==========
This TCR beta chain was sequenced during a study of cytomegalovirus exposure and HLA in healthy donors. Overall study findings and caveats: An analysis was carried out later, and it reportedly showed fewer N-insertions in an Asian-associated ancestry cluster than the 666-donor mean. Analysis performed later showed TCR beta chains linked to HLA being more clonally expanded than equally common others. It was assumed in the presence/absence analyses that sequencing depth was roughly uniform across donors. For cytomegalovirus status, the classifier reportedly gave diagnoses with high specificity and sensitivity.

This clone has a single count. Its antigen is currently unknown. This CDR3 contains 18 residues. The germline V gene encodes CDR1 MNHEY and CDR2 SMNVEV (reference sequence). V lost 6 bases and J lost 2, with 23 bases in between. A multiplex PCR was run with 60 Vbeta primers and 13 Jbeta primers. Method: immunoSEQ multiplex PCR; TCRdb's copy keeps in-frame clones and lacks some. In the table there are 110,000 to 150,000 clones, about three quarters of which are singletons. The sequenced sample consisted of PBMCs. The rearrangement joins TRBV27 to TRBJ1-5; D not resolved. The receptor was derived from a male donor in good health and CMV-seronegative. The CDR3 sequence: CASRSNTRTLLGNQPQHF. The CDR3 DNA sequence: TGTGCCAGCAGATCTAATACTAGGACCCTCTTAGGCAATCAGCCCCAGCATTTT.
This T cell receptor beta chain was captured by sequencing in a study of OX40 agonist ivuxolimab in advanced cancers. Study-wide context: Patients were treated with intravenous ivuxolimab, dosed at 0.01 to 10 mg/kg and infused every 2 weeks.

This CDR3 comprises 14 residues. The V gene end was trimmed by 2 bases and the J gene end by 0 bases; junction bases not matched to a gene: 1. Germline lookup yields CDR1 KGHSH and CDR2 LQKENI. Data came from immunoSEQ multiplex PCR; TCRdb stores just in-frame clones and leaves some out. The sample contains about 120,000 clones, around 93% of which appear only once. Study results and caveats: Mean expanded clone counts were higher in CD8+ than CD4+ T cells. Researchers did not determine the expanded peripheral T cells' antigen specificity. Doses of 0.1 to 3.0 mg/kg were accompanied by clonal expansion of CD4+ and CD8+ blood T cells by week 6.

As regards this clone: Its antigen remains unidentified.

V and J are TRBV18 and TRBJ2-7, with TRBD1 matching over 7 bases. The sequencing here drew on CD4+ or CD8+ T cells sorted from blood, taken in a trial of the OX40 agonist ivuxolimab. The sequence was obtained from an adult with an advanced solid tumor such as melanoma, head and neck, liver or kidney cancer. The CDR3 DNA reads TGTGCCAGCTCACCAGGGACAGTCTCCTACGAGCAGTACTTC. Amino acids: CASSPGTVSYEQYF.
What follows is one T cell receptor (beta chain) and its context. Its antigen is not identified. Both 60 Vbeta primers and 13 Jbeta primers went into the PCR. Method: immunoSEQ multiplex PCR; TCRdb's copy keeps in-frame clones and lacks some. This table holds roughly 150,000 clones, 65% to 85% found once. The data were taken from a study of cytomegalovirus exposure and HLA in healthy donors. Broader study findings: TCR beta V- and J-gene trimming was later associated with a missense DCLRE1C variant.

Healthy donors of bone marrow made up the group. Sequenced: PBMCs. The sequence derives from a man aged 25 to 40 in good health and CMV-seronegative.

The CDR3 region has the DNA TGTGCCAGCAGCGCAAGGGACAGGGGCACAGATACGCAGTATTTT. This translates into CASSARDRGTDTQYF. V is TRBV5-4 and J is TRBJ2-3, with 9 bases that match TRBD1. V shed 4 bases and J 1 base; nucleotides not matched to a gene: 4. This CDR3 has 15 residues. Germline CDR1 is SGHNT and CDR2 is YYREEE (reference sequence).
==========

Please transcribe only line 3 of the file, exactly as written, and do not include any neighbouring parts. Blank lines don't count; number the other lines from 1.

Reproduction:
This T cell receptor beta chain was captured by sequencing in a study of OX40 agonist ivuxolimab in advanced cancers. Study-wide context: Patients were treated with intravenous ivuxolimab, dosed at 0.01 to 10 mg/kg and infused every 2 weeks.